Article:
Sticky Soy Pork Belly

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Step 1.

Slice your onions, spring onions, ginger and garlic. Cut the pork belly into roughly 1-inch cubes.

Step 2.

Bring 1 litre of water to a boil. Once it’s simmering, add the pork, spring onion, onion, ginger, and garlic, and cook for 3-4 minutes. Remove the pork and aromatics from the pan and drain on a plate lined with a paper towel.

Step 3.

Clean and dry the pot, then return it to high heat and add the olive oil. Return the pork to the pan and cook until browned. The oil may pop and splatter, so be careful.

Step 4.

Add the brown sugar, then reduce the heat to low. Stir continuously until the sugar has melted and the pork is evenly coated in a sticky caramel. Immediately add the soy sauces and rice wine, stirring continuously for 5-6 minutes more, or until the liquid has reduced to a thick glaze.

Step 5.

Add the remaining 250ml of water. Stir, cover, and simmer for about 45 minutes. Make sure the mixture is at a low simmer, not boiling. Stir every 10 minutes or so, adding more water if the pot is getting dry.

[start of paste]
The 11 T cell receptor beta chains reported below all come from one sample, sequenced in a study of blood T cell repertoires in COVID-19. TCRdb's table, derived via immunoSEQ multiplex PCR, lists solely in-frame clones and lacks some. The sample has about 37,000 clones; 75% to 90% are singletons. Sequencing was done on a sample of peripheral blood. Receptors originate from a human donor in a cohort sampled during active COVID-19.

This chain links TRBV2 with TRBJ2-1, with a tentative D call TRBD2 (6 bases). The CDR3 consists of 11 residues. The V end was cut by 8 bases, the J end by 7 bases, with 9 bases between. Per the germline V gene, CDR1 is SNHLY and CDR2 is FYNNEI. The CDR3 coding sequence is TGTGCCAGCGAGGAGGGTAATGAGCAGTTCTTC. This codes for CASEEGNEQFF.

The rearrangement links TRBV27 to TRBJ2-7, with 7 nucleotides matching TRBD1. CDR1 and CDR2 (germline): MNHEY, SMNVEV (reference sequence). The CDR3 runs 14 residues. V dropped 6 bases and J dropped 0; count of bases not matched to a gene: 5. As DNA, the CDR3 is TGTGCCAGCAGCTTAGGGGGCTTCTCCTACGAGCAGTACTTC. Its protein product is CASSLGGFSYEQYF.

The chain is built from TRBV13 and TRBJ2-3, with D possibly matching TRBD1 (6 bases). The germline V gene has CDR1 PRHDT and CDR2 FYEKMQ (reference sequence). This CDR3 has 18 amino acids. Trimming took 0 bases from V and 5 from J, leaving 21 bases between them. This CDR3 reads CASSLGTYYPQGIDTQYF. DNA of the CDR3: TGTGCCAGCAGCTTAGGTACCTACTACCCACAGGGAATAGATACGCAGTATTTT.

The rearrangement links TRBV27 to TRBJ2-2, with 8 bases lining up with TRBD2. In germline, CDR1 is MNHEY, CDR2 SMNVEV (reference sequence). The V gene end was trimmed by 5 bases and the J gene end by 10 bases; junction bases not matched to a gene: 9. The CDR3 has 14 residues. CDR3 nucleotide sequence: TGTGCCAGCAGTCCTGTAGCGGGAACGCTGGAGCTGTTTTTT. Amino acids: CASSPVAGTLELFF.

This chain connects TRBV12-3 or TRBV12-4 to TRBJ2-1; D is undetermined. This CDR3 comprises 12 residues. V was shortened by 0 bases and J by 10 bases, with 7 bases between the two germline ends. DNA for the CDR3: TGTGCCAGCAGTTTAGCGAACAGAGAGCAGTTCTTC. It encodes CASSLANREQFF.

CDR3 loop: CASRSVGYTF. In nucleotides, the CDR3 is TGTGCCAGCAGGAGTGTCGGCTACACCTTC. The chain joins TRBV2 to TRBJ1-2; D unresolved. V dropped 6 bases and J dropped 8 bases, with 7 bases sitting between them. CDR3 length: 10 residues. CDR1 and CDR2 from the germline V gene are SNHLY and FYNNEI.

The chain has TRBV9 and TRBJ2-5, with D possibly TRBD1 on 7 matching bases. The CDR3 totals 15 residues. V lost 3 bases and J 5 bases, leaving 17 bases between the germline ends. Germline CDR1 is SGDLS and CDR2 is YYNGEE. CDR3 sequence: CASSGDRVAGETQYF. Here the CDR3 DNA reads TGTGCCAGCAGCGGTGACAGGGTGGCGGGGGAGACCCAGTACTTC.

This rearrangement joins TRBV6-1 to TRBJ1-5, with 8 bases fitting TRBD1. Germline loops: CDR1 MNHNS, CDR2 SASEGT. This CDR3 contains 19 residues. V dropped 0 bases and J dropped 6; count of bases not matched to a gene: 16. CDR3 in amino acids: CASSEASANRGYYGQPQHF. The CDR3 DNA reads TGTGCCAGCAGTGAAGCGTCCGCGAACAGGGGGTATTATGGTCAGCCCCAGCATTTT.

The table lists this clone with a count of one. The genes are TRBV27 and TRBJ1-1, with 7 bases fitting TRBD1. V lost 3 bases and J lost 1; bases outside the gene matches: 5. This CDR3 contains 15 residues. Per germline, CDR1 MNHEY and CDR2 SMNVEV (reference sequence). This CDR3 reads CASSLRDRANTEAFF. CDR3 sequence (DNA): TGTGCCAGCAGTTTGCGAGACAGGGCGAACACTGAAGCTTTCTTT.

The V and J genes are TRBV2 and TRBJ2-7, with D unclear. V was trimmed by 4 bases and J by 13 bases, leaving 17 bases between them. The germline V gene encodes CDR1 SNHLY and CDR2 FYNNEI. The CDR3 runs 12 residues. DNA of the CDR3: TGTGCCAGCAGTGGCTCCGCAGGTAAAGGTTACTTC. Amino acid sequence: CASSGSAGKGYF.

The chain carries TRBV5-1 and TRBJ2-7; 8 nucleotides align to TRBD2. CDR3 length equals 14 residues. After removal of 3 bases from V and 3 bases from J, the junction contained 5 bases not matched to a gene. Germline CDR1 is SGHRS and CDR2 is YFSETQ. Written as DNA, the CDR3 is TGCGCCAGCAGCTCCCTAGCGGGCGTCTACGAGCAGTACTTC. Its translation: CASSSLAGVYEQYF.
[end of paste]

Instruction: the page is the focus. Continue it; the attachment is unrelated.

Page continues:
Step 6.

Meanwhile, cut the end off the pak choi to separate your leaves. Steam pak choi for 5-6 minutes so the leaves are wilted but the stalk retains its crunch.

Step 7.

Lift the lid off the pork - the sauce should coat the pork in a very thick glaze. If it is too runny, continue to stir, uncovered, until the liquid has reduced and thickened.

Step 8.

Serve pork immediately over a bowl of rice and sprinkle with spring onions. Lay your pak choi leaves on the side and eat up.

The combination of the dark and light soy sauce is what makes this dish so magical, so it’s definitely worth having both in the cupboard.

1 White Onion
2 Spring Onions
3cm Knob of Ginger
2 Cloves Garlic
500g Pork Belly
1L Water, plus 250 ml
2 Tbsp Dark Brown Sugar
3 Tbsp Light Soy Sauce
3 Tbsp Dark Soy Sauce
3 Tbsp Rice Wine
2 Bulbs of Pak Choi
Cooked Rice, To Serve
Olive Oil